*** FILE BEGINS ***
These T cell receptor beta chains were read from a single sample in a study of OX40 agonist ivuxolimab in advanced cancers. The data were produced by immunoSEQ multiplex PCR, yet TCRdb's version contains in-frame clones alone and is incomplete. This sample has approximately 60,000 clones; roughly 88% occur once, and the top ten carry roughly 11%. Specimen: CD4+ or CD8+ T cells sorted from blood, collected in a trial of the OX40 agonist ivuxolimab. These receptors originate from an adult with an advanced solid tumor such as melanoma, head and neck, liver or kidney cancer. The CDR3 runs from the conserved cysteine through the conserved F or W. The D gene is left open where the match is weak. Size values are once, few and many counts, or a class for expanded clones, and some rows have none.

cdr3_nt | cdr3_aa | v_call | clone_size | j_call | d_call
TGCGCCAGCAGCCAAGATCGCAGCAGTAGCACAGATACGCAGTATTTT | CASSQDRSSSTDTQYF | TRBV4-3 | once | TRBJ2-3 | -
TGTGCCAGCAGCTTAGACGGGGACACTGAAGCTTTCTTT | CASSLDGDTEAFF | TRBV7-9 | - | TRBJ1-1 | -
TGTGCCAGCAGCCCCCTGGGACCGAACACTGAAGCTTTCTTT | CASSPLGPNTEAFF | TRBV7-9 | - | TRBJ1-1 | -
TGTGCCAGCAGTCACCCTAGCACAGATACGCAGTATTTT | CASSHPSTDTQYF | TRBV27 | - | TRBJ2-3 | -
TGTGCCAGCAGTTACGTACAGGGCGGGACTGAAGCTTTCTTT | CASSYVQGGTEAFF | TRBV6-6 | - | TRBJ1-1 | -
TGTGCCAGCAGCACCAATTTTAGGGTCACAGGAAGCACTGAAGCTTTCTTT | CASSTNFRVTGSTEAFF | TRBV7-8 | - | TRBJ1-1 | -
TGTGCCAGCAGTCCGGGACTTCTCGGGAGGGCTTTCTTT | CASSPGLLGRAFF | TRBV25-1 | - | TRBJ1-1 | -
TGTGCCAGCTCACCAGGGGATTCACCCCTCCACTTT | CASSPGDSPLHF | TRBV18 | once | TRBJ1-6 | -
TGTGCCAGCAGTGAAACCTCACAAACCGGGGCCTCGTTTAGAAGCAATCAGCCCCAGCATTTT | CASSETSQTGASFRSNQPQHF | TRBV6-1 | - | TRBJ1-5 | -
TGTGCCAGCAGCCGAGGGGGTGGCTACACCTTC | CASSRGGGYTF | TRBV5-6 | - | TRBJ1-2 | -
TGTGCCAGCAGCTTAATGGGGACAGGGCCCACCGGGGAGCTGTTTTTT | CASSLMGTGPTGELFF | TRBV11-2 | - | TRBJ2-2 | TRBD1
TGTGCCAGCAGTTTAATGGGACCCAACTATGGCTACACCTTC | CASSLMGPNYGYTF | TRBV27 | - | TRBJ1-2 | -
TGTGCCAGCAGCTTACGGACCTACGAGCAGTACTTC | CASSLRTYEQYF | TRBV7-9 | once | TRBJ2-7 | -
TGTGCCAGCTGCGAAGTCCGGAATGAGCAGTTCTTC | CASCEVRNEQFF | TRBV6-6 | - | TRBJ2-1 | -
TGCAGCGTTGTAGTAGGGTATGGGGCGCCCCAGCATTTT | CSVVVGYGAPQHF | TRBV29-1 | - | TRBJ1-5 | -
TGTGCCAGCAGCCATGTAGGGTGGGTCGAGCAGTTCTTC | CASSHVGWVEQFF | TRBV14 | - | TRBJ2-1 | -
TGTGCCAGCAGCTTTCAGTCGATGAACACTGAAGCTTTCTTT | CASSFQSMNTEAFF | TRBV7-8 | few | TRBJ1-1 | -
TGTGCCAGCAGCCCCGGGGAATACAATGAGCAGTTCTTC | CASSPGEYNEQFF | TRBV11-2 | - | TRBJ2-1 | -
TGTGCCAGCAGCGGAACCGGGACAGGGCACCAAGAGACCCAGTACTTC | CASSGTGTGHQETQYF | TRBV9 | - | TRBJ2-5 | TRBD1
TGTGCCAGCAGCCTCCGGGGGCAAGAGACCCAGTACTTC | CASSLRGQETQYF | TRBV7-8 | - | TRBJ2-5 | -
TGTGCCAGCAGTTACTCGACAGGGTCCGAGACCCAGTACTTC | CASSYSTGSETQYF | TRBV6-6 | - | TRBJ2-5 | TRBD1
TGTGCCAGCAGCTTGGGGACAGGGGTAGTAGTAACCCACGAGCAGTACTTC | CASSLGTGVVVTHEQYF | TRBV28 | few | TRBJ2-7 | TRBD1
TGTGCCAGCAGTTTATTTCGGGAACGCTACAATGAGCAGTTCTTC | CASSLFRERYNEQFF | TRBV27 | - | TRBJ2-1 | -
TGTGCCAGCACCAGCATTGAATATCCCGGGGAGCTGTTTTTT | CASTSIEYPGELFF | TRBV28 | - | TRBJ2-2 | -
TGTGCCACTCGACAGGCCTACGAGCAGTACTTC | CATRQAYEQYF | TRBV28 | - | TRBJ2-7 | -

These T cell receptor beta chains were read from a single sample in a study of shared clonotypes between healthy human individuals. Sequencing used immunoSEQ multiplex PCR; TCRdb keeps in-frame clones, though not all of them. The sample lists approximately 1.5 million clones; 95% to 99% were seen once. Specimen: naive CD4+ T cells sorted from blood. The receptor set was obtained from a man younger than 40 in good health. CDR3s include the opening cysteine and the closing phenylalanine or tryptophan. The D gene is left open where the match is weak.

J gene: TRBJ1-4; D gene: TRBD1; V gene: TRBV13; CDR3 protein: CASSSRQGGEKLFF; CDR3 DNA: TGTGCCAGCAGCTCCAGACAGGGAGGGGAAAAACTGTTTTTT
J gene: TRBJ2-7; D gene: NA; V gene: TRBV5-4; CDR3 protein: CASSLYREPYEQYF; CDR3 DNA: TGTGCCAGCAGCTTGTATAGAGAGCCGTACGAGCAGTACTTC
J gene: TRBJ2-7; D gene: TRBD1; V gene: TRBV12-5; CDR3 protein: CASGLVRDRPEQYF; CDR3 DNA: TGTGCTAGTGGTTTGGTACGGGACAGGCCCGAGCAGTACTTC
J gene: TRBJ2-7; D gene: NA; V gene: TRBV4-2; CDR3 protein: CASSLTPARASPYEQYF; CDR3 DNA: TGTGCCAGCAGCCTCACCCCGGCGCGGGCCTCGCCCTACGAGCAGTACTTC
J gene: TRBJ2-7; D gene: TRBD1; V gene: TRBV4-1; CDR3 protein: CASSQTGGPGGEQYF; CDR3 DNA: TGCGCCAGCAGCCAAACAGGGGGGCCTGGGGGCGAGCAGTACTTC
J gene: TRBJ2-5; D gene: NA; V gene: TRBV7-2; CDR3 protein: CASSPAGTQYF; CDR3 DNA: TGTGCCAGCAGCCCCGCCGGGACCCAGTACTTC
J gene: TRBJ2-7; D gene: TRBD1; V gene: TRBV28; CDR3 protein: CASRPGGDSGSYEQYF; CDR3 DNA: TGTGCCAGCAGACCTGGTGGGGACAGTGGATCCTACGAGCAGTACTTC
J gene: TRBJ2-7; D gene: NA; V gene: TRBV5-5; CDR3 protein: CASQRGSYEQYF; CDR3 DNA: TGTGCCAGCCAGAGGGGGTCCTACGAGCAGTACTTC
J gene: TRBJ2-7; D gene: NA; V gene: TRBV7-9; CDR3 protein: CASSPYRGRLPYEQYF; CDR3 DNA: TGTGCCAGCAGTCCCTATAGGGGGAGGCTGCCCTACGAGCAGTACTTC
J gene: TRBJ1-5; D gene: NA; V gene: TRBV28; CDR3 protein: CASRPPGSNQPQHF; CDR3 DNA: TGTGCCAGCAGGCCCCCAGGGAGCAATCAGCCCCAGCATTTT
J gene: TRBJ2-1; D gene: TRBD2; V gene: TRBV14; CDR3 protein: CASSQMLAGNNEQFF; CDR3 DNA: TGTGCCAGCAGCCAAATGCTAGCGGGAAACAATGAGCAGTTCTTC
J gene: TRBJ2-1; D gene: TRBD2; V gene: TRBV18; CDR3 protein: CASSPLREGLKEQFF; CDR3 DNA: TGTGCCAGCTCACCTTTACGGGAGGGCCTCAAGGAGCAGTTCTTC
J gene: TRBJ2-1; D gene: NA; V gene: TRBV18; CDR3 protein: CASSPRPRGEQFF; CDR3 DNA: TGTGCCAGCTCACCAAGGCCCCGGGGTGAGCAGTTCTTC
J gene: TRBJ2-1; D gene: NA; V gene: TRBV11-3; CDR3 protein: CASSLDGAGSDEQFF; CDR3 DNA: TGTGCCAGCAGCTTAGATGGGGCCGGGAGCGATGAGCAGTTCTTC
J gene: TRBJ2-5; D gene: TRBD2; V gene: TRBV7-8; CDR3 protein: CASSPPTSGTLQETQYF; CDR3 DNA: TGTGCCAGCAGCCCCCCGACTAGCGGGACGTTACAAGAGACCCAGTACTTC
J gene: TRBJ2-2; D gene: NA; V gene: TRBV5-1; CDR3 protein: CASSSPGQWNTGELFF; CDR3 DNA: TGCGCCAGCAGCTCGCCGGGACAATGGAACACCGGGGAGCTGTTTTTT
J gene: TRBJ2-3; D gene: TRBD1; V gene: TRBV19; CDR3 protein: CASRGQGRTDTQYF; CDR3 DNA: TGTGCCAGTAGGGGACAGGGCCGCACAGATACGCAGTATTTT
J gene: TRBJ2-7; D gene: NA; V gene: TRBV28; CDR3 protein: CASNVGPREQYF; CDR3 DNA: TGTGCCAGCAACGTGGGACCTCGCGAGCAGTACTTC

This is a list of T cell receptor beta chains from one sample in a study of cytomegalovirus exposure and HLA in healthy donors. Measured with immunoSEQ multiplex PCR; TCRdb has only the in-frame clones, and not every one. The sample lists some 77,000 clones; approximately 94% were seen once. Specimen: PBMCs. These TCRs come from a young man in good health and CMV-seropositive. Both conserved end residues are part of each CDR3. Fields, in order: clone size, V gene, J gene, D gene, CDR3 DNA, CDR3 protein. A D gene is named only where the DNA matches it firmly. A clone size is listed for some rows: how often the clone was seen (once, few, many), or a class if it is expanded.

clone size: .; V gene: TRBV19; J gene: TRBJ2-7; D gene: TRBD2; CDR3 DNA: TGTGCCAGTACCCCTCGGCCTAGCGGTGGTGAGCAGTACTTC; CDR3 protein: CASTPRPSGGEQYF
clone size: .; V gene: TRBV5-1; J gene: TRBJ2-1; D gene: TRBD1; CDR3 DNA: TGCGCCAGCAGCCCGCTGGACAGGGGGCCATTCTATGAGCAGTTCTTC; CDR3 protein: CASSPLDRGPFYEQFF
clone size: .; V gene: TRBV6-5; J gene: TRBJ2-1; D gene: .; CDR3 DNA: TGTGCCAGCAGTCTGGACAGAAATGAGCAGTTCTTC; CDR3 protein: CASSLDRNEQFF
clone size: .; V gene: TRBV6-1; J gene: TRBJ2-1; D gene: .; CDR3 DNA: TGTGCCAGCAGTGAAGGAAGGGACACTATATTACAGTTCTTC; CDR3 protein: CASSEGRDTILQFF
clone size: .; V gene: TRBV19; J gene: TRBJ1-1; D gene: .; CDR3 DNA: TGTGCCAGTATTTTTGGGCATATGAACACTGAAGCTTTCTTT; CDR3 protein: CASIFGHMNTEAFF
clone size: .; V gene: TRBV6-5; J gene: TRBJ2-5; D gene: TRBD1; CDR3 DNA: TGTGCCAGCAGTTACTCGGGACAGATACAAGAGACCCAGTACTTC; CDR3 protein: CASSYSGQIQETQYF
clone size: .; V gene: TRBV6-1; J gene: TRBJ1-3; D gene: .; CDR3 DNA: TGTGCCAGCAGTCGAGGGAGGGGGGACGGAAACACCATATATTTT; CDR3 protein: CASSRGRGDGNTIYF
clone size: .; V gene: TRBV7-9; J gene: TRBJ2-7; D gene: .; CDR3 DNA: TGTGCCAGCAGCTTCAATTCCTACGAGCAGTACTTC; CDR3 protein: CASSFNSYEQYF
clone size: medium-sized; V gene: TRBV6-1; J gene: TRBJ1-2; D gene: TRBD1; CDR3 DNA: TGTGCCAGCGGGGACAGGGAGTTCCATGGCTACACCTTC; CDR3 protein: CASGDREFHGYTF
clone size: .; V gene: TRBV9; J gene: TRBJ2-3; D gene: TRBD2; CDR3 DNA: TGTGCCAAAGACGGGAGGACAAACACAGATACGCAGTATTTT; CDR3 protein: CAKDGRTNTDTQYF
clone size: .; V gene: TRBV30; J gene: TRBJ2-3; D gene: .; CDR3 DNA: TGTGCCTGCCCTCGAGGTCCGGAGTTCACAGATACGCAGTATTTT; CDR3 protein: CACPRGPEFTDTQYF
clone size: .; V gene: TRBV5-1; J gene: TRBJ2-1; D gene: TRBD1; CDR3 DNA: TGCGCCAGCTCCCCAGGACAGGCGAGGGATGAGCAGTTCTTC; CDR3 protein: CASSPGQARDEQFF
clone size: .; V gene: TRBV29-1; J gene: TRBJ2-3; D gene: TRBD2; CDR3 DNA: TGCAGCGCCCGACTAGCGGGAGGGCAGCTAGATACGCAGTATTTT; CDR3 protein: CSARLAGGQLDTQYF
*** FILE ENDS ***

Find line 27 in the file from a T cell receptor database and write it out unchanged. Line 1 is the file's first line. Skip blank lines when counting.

TGTGCCACTCGACAGGCCTACGAGCAGTACTTC | CATRQAYEQYF | TRBV28 | - | TRBJ2-7 | -